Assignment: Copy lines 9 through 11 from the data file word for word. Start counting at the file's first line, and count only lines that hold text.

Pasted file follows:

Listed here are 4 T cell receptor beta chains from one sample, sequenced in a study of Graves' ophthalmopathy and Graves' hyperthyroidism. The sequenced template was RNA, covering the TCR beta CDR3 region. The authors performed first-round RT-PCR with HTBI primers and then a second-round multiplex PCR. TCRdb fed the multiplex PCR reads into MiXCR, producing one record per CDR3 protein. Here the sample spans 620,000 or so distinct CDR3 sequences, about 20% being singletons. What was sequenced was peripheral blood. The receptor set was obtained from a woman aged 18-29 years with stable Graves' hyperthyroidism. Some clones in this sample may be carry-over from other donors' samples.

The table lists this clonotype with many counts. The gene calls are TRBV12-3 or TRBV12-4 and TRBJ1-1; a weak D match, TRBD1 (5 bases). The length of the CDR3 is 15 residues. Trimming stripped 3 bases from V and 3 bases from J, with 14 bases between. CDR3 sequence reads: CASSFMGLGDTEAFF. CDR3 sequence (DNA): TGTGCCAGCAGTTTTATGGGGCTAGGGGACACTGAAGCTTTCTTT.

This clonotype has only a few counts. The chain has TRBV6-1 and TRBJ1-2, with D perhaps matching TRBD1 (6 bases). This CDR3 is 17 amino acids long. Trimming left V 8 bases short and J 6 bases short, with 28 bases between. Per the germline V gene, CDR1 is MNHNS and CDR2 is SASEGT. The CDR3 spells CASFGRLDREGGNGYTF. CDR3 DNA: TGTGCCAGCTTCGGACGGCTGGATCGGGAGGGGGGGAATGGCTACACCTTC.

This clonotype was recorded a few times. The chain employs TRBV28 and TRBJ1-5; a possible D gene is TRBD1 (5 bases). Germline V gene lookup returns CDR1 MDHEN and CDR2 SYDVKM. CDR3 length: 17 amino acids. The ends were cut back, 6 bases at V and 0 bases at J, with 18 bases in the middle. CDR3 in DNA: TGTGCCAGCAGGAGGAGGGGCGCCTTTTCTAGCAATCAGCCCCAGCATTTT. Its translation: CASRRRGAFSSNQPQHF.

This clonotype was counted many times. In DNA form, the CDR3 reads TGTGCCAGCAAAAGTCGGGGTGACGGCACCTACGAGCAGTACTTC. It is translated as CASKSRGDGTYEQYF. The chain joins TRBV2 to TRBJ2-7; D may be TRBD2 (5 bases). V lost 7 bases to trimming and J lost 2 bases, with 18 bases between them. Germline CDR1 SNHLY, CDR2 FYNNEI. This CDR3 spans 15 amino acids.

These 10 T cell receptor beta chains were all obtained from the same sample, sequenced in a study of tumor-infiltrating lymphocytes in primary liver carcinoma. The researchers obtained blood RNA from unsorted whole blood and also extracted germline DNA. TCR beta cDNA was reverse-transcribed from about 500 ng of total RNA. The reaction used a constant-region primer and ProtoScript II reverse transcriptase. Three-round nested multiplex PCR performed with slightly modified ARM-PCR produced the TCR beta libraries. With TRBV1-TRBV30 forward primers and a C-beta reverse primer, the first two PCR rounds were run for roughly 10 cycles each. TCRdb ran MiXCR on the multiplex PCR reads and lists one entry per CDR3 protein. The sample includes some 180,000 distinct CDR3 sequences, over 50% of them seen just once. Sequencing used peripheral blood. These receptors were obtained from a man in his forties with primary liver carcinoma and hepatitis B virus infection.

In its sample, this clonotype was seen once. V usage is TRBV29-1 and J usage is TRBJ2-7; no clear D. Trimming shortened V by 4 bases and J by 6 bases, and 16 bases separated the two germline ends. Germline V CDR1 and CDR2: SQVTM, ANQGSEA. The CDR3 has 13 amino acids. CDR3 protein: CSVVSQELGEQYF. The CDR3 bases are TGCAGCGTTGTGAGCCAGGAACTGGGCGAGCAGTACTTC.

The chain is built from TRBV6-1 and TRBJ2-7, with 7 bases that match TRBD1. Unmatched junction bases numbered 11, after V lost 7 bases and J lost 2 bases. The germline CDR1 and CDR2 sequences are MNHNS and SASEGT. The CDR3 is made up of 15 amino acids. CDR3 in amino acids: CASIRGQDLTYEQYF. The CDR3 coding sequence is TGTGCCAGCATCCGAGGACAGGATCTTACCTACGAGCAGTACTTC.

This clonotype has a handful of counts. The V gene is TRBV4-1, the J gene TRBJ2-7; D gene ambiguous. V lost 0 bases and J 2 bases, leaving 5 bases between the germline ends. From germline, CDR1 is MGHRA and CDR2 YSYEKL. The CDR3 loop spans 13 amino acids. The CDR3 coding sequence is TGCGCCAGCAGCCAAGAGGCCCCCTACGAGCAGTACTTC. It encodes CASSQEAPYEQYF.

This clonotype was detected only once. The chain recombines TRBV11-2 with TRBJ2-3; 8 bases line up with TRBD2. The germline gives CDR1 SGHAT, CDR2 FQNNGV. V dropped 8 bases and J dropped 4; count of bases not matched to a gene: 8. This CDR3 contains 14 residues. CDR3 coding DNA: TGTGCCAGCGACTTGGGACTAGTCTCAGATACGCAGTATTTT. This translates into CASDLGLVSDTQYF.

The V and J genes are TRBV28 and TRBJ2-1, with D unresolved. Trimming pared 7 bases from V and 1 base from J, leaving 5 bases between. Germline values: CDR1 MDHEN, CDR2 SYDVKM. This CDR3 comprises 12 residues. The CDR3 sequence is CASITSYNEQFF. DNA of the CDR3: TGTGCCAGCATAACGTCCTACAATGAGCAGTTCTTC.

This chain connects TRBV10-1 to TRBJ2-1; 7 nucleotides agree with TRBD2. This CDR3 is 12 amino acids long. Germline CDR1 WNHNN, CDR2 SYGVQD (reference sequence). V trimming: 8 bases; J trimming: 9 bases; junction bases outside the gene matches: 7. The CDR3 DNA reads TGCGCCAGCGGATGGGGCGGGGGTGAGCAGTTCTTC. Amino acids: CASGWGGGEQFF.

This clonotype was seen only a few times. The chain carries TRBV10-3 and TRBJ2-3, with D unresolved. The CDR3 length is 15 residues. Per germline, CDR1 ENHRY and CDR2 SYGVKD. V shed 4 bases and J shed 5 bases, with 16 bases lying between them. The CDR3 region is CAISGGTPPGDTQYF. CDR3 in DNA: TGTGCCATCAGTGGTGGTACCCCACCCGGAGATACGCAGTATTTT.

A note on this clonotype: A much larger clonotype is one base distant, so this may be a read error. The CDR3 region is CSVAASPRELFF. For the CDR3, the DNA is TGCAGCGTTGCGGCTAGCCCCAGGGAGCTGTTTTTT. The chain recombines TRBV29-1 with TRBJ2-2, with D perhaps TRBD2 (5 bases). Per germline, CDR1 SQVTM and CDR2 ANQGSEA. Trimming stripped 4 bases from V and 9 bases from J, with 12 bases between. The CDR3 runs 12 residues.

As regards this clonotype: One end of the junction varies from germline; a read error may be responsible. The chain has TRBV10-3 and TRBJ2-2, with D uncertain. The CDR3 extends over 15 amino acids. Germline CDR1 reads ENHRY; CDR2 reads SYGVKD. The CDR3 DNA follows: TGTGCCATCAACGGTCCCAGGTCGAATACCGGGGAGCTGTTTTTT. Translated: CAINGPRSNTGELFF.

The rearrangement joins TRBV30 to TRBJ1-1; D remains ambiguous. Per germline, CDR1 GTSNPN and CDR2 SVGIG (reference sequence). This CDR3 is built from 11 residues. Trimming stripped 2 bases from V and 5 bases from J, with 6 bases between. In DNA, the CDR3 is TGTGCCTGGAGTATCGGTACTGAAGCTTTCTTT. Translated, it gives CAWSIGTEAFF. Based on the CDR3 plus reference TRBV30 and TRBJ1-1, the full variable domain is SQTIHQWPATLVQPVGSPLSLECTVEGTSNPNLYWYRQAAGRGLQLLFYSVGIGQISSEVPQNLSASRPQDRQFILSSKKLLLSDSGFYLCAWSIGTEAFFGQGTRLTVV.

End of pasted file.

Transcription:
This clonotype has a handful of counts. The V gene is TRBV4-1, the J gene TRBJ2-7; D gene ambiguous. V lost 0 bases and J 2 bases, leaving 5 bases between the germline ends. From germline, CDR1 is MGHRA and CDR2 YSYEKL. The CDR3 loop spans 13 amino acids. The CDR3 coding sequence is TGCGCCAGCAGCCAAGAGGCCCCCTACGAGCAGTACTTC. It encodes CASSQEAPYEQYF.

This clonotype was detected only once. The chain recombines TRBV11-2 with TRBJ2-3; 8 bases line up with TRBD2. The germline gives CDR1 SGHAT, CDR2 FQNNGV. V dropped 8 bases and J dropped 4; count of bases not matched to a gene: 8. This CDR3 contains 14 residues. CDR3 coding DNA: TGTGCCAGCGACTTGGGACTAGTCTCAGATACGCAGTATTTT. This translates into CASDLGLVSDTQYF.

The V and J genes are TRBV28 and TRBJ2-1, with D unresolved. Trimming pared 7 bases from V and 1 base from J, leaving 5 bases between. Germline values: CDR1 MDHEN, CDR2 SYDVKM. This CDR3 comprises 12 residues. The CDR3 sequence is CASITSYNEQFF. DNA of the CDR3: TGTGCCAGCATAACGTCCTACAATGAGCAGTTCTTC.